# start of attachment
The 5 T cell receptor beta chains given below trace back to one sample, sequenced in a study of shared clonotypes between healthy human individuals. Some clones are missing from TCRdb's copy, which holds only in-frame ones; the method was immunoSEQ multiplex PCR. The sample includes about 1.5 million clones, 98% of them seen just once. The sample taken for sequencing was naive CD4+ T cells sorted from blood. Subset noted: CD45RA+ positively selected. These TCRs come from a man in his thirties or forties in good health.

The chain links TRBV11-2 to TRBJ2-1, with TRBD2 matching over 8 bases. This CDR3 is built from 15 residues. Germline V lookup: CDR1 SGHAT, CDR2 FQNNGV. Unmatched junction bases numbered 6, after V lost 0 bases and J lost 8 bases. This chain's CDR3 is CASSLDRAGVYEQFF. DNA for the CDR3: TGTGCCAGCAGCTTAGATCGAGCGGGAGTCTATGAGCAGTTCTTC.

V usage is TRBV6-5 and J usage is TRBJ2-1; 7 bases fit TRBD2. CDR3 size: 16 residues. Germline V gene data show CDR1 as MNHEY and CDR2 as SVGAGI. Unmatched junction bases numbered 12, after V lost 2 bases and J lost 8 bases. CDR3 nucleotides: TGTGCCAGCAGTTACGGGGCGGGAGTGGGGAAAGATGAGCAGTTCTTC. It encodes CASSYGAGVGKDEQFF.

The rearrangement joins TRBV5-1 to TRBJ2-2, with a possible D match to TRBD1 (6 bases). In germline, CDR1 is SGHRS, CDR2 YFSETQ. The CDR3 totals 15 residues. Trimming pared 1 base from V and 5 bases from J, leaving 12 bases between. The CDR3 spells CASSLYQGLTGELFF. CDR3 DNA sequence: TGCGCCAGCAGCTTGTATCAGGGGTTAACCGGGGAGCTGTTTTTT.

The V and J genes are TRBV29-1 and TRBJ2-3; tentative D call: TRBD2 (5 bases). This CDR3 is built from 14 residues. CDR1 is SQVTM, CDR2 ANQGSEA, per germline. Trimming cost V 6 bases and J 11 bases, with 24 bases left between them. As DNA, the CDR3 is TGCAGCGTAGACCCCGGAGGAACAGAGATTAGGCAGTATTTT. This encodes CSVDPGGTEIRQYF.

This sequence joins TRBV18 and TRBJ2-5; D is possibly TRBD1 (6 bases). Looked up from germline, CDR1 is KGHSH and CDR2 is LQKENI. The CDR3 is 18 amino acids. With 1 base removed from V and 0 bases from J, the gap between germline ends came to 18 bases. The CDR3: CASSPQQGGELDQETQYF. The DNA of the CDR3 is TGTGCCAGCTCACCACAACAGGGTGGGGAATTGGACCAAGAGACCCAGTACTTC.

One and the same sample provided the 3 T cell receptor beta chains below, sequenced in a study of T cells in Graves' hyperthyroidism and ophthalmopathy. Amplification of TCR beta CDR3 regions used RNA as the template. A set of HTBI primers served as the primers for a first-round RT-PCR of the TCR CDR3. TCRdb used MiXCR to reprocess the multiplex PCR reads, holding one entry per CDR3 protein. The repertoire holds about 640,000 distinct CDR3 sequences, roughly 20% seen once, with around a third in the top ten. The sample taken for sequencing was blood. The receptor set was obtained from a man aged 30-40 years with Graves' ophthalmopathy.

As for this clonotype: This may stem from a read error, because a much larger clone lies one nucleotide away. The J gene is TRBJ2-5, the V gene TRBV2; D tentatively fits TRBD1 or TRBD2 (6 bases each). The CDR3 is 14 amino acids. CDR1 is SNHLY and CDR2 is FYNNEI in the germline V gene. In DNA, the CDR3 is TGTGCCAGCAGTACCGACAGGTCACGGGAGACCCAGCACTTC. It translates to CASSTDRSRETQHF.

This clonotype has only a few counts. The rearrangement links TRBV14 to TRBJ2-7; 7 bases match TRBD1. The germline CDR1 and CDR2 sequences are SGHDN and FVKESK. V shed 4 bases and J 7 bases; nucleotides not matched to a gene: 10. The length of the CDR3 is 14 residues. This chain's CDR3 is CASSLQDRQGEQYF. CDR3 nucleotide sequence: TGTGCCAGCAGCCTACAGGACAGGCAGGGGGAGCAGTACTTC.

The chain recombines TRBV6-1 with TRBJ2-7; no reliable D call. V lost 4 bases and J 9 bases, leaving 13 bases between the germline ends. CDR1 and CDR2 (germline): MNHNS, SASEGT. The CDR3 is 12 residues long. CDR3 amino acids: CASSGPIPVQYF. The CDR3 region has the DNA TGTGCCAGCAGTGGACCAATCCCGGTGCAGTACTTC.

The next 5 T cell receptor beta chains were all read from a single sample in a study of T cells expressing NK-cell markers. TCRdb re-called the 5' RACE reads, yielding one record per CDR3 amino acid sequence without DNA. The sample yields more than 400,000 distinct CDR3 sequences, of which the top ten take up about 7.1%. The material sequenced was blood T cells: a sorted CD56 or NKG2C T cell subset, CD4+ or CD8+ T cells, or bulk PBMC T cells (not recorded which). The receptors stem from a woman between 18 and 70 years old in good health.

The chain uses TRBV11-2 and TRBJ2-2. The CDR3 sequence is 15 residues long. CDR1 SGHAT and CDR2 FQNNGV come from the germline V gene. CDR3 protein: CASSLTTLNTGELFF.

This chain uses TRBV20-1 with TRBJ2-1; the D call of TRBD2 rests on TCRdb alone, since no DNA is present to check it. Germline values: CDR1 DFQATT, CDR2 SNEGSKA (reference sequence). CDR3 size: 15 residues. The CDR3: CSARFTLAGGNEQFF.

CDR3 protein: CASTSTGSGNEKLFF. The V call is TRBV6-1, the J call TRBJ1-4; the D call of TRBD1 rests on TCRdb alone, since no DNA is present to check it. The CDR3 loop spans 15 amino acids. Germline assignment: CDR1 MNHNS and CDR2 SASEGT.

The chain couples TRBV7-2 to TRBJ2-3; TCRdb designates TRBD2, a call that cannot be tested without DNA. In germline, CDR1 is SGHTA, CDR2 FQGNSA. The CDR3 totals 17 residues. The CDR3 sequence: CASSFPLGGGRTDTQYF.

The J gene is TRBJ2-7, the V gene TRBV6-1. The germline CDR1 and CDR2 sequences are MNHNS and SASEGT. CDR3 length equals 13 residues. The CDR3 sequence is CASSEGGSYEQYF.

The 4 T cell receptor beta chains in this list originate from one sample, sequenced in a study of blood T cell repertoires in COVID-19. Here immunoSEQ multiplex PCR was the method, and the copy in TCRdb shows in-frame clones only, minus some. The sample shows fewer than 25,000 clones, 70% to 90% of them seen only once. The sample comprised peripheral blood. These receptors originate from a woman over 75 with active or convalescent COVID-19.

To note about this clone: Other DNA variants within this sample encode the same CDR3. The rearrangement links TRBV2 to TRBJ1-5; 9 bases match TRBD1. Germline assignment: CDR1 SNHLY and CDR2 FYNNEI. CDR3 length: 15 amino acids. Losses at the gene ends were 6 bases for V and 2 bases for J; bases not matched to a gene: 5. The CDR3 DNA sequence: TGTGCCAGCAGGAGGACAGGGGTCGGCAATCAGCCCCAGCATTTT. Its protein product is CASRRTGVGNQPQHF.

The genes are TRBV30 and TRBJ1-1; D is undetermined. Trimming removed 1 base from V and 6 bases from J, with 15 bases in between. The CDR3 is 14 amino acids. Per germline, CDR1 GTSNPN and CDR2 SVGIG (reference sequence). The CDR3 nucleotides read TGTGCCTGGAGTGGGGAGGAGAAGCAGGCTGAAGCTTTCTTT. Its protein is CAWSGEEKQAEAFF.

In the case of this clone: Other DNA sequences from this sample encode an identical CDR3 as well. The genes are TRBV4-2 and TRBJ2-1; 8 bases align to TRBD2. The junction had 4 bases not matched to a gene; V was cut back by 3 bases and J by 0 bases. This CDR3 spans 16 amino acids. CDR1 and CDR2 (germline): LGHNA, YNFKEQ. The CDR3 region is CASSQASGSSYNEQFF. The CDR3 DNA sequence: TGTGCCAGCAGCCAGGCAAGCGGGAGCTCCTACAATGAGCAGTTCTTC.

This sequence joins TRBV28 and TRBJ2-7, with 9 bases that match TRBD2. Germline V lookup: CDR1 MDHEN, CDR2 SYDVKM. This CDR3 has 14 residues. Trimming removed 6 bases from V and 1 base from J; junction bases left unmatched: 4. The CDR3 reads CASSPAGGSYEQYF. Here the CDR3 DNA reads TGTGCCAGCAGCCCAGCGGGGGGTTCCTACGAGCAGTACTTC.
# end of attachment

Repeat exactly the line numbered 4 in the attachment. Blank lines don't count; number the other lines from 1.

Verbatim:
The rearrangement joins TRBV5-1 to TRBJ2-2, with a possible D match to TRBD1 (6 bases). In germline, CDR1 is SGHRS, CDR2 YFSETQ. The CDR3 totals 15 residues. Trimming pared 1 base from V and 5 bases from J, leaving 12 bases between. The CDR3 spells CASSLYQGLTGELFF. CDR3 DNA sequence: TGCGCCAGCAGCTTGTATCAGGGGTTAACCGGGGAGCTGTTTTTT.